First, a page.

Edie Windsor cried with joy Wednesday when she learned that the Supreme Court used her lawsuit to strike down a federal provision that defined marriage as only between a man and a woman, and the spunky former IBM executive who recently turned 84 was all smiles two hours later when she faced a packed news...
Edie Windsor cried with joy Wednesday when she learned that the Supreme Court used her lawsuit to strike down a federal provision that defined marriage as only between a man and a woman, and the spunky former IBM executive who recently turned 84 was all smiles two hours later when she faced a packed news conference.
“Wow. I’m honored. I’m humbled. I’m overjoyed to be here today,” said Windsor, a Manhattan resident whose given name is Edith, her words sometimes barely audible above the loud snaps of cameras.
The court issued a decision Wednesday striking down the provision, which denied federal benefits to married gay couples. The ruling, seen as a historic victory for gay rights, came in the justices’ review of the Windsor’s case. She sued to challenge a $363,000 federal estate tax bill after her partner of 44 years died in 2009.
Windsor said she hoped that the decision would bring about “the beginning of the end of stigma, of lying about who we are.”
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Windsor recalled that she “lied all the time” about who she truly was during the 15 years she worked at IBM. In thinking back on those years a half-century ago, she said, “Some of it is almost incredible to me.”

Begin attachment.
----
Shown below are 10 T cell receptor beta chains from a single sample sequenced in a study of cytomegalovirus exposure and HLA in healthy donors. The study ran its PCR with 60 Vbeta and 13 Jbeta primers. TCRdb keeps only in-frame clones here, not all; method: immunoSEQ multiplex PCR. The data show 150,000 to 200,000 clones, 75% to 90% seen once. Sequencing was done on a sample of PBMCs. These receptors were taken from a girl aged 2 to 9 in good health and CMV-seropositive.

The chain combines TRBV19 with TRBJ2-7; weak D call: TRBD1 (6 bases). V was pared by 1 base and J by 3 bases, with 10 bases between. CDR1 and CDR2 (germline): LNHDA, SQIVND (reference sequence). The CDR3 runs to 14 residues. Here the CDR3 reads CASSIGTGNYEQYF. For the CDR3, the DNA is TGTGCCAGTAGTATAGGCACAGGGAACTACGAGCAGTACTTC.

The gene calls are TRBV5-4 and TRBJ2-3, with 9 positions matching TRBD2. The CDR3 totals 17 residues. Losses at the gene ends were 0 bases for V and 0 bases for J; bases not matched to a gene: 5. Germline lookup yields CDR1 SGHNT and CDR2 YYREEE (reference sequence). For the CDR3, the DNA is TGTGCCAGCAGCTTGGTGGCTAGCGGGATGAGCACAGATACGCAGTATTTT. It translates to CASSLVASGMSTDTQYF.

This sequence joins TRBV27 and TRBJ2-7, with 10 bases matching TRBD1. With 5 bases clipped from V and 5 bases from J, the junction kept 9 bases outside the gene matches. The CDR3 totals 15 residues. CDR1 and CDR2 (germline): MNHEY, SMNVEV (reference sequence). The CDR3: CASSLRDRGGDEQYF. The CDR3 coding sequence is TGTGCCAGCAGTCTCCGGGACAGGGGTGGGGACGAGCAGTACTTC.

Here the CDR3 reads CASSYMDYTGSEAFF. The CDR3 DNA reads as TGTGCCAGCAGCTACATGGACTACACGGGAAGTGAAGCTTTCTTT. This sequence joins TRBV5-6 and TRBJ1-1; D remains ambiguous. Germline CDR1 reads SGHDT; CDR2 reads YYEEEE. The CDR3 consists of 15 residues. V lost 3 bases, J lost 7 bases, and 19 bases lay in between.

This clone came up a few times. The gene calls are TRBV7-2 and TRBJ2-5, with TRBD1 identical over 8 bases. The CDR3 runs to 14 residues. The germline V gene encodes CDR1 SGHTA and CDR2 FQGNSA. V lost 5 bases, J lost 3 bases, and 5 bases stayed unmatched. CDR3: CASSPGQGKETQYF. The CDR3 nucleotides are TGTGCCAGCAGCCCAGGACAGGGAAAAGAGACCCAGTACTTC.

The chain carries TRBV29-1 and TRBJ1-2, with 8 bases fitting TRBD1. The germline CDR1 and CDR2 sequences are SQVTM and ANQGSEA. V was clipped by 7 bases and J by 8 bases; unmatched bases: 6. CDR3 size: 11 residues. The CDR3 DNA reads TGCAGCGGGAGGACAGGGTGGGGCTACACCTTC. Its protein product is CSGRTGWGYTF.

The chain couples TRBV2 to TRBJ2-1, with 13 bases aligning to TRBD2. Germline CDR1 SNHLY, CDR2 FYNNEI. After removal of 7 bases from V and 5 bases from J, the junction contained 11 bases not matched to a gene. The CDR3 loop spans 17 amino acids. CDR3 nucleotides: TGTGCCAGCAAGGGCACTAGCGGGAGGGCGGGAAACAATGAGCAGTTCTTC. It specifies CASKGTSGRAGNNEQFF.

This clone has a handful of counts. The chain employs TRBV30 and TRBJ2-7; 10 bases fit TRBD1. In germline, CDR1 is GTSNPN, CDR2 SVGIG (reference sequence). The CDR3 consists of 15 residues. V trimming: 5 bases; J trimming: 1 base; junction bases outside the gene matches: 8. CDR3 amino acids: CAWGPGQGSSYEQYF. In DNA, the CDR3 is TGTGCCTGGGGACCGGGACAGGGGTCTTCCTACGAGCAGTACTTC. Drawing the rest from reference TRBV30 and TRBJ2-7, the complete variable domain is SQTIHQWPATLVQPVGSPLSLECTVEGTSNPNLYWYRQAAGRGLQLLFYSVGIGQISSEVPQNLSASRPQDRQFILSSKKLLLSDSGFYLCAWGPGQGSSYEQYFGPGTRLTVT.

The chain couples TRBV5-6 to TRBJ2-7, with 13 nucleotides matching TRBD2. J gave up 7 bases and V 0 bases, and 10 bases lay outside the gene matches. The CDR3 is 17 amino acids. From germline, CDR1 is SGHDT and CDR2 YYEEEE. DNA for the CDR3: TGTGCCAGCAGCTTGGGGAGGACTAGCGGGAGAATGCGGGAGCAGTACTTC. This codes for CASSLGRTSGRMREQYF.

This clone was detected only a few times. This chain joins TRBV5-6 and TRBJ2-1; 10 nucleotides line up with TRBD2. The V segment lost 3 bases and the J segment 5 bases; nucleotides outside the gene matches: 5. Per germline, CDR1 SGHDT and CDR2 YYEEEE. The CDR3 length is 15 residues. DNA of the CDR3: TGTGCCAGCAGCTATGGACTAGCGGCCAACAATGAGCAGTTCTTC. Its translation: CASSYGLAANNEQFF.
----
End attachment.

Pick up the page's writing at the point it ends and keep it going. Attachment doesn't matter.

Minutes earlier, her lawyer, Roberta Kaplan, had pointed out her client’s size – 5 feet tall and 100 pounds – as she described the huge impact her case had made in the nation’s legal fabric, saying that Windsor had made it so that gay and lesbian couples could participate fully in society “after so many dark decades of living their lives hidden in the closet.”
Windsor said she was not sure how the court would rule but she was confident of the common sense of her lawyers’ arguments.
“Our arguments were sound and everyone else’s were insane,” she said.
Windsor explained the genesis of the lawsuit she brought in federal court in Manhattan four years ago, saying she was “overwhelmed with the sense of injustice and unfairness” she felt when she learned that the death of her spouse, Thea Clara Spyer, meant she owed the estate taxes because she was not married to a man. She and Spyer had been married barely two years earlier in Canada, though she first met Spyer in 1963 and had lived with her for 40 years before they were married.
Windsor wore a circular diamond brooch that her late spouse had given her decades ago so Windsor would not unintentionally reveal her sexual orientation to her IBM colleagues. Repeatedly, Windsor referenced Spyer.
“To all of the gay people and their supporters who have cheered me along: thank you, thank you, thank you,” she said, then added, “I’m sure Thea is thanking you too.”
“Children born today will grow up in a world without DOMA,” she said at another point. “If I had to survive Thea, what a glorious way to do it.”